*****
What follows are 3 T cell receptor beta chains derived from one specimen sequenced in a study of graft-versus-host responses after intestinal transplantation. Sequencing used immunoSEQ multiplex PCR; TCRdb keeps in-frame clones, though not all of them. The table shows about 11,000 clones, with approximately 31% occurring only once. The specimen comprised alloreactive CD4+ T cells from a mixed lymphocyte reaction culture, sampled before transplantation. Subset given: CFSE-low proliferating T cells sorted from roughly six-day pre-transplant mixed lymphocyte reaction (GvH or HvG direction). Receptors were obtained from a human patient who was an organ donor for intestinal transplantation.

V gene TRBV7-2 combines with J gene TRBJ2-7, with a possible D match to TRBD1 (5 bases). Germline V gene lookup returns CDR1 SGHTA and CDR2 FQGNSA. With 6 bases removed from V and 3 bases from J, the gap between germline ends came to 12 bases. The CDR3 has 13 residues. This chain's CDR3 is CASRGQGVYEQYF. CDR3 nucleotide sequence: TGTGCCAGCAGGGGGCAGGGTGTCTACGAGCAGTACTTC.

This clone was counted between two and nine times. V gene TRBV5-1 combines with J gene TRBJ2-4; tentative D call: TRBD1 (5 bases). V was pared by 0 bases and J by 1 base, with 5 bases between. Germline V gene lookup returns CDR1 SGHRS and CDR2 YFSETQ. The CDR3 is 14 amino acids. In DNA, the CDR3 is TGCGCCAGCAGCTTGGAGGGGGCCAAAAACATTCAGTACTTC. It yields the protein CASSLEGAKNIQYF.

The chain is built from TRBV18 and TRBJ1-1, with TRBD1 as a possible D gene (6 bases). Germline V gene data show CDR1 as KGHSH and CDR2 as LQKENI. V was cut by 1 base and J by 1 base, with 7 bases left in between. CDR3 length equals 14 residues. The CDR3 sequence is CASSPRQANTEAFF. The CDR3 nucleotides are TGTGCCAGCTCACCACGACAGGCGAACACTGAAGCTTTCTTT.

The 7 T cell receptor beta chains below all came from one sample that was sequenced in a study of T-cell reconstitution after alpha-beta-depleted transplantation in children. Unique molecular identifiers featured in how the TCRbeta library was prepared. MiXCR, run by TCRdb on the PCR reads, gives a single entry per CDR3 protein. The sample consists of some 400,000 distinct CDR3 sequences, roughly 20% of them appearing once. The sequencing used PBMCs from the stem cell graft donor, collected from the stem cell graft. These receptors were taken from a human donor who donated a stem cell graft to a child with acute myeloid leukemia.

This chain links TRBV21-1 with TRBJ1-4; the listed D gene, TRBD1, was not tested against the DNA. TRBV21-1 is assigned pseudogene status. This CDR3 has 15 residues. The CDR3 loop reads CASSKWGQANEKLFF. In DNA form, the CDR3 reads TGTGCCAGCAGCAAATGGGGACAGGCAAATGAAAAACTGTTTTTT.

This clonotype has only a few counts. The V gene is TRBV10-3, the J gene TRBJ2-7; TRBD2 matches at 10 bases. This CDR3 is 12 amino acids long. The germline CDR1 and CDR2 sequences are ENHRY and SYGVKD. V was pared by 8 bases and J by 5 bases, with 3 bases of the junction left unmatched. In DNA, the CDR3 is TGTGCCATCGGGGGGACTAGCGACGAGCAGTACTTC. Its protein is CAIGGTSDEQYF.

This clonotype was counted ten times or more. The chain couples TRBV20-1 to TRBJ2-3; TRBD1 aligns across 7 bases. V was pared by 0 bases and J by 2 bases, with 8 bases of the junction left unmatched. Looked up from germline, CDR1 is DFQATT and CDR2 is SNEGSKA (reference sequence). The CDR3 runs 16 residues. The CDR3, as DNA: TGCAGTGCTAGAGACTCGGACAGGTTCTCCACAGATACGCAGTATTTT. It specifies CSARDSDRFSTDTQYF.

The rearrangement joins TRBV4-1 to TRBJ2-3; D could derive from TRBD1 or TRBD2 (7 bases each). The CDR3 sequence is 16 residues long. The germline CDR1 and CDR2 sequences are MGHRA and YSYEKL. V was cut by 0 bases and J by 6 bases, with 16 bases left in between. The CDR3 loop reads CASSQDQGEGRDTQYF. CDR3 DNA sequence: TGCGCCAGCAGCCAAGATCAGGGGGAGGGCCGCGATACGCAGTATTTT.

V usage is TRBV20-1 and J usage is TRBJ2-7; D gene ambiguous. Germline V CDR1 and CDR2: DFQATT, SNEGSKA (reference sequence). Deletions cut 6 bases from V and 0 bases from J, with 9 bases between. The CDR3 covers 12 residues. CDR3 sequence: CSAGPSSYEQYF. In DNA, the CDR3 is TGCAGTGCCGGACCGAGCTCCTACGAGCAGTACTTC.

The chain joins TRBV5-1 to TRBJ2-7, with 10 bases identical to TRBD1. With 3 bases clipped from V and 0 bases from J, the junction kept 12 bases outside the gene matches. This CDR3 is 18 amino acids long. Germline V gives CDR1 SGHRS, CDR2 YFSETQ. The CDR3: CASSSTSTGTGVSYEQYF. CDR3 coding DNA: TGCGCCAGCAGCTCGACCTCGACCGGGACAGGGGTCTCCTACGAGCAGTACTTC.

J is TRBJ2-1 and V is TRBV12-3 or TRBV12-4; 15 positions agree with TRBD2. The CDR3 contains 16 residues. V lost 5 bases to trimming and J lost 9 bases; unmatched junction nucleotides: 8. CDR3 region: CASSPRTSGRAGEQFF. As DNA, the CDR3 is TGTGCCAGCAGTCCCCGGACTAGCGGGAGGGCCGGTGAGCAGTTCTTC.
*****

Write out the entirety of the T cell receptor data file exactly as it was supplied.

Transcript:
What follows are 3 T cell receptor beta chains derived from one specimen sequenced in a study of graft-versus-host responses after intestinal transplantation. Sequencing used immunoSEQ multiplex PCR; TCRdb keeps in-frame clones, though not all of them. The table shows about 11,000 clones, with approximately 31% occurring only once. The specimen comprised alloreactive CD4+ T cells from a mixed lymphocyte reaction culture, sampled before transplantation. Subset given: CFSE-low proliferating T cells sorted from roughly six-day pre-transplant mixed lymphocyte reaction (GvH or HvG direction). Receptors were obtained from a human patient who was an organ donor for intestinal transplantation.

V gene TRBV7-2 combines with J gene TRBJ2-7, with a possible D match to TRBD1 (5 bases). Germline V gene lookup returns CDR1 SGHTA and CDR2 FQGNSA. With 6 bases removed from V and 3 bases from J, the gap between germline ends came to 12 bases. The CDR3 has 13 residues. This chain's CDR3 is CASRGQGVYEQYF. CDR3 nucleotide sequence: TGTGCCAGCAGGGGGCAGGGTGTCTACGAGCAGTACTTC.

This clone was counted between two and nine times. V gene TRBV5-1 combines with J gene TRBJ2-4; tentative D call: TRBD1 (5 bases). V was pared by 0 bases and J by 1 base, with 5 bases between. Germline V gene lookup returns CDR1 SGHRS and CDR2 YFSETQ. The CDR3 is 14 amino acids. In DNA, the CDR3 is TGCGCCAGCAGCTTGGAGGGGGCCAAAAACATTCAGTACTTC. It yields the protein CASSLEGAKNIQYF.

The chain is built from TRBV18 and TRBJ1-1, with TRBD1 as a possible D gene (6 bases). Germline V gene data show CDR1 as KGHSH and CDR2 as LQKENI. V was cut by 1 base and J by 1 base, with 7 bases left in between. CDR3 length equals 14 residues. The CDR3 sequence is CASSPRQANTEAFF. The CDR3 nucleotides are TGTGCCAGCTCACCACGACAGGCGAACACTGAAGCTTTCTTT.

The 7 T cell receptor beta chains below all came from one sample that was sequenced in a study of T-cell reconstitution after alpha-beta-depleted transplantation in children. Unique molecular identifiers featured in how the TCRbeta library was prepared. MiXCR, run by TCRdb on the PCR reads, gives a single entry per CDR3 protein. The sample consists of some 400,000 distinct CDR3 sequences, roughly 20% of them appearing once. The sequencing used PBMCs from the stem cell graft donor, collected from the stem cell graft. These receptors were taken from a human donor who donated a stem cell graft to a child with acute myeloid leukemia.

This chain links TRBV21-1 with TRBJ1-4; the listed D gene, TRBD1, was not tested against the DNA. TRBV21-1 is assigned pseudogene status. This CDR3 has 15 residues. The CDR3 loop reads CASSKWGQANEKLFF. In DNA form, the CDR3 reads TGTGCCAGCAGCAAATGGGGACAGGCAAATGAAAAACTGTTTTTT.

This clonotype has only a few counts. The V gene is TRBV10-3, the J gene TRBJ2-7; TRBD2 matches at 10 bases. This CDR3 is 12 amino acids long. The germline CDR1 and CDR2 sequences are ENHRY and SYGVKD. V was pared by 8 bases and J by 5 bases, with 3 bases of the junction left unmatched. In DNA, the CDR3 is TGTGCCATCGGGGGGACTAGCGACGAGCAGTACTTC. Its protein is CAIGGTSDEQYF.

This clonotype was counted ten times or more. The chain couples TRBV20-1 to TRBJ2-3; TRBD1 aligns across 7 bases. V was pared by 0 bases and J by 2 bases, with 8 bases of the junction left unmatched. Looked up from germline, CDR1 is DFQATT and CDR2 is SNEGSKA (reference sequence). The CDR3 runs 16 residues. The CDR3, as DNA: TGCAGTGCTAGAGACTCGGACAGGTTCTCCACAGATACGCAGTATTTT. It specifies CSARDSDRFSTDTQYF.

The rearrangement joins TRBV4-1 to TRBJ2-3; D could derive from TRBD1 or TRBD2 (7 bases each). The CDR3 sequence is 16 residues long. The germline CDR1 and CDR2 sequences are MGHRA and YSYEKL. V was cut by 0 bases and J by 6 bases, with 16 bases left in between. The CDR3 loop reads CASSQDQGEGRDTQYF. CDR3 DNA sequence: TGCGCCAGCAGCCAAGATCAGGGGGAGGGCCGCGATACGCAGTATTTT.

V usage is TRBV20-1 and J usage is TRBJ2-7; D gene ambiguous. Germline V CDR1 and CDR2: DFQATT, SNEGSKA (reference sequence). Deletions cut 6 bases from V and 0 bases from J, with 9 bases between. The CDR3 covers 12 residues. CDR3 sequence: CSAGPSSYEQYF. In DNA, the CDR3 is TGCAGTGCCGGACCGAGCTCCTACGAGCAGTACTTC.

The chain joins TRBV5-1 to TRBJ2-7, with 10 bases identical to TRBD1. With 3 bases clipped from V and 0 bases from J, the junction kept 12 bases outside the gene matches. This CDR3 is 18 amino acids long. Germline V gives CDR1 SGHRS, CDR2 YFSETQ. The CDR3: CASSSTSTGTGVSYEQYF. CDR3 coding DNA: TGCGCCAGCAGCTCGACCTCGACCGGGACAGGGGTCTCCTACGAGCAGTACTTC.

J is TRBJ2-1 and V is TRBV12-3 or TRBV12-4; 15 positions agree with TRBD2. The CDR3 contains 16 residues. V lost 5 bases to trimming and J lost 9 bases; unmatched junction nucleotides: 8. CDR3 region: CASSPRTSGRAGEQFF. As DNA, the CDR3 is TGTGCCAGCAGTCCCCGGACTAGCGGGAGGGCCGGTGAGCAGTTCTTC.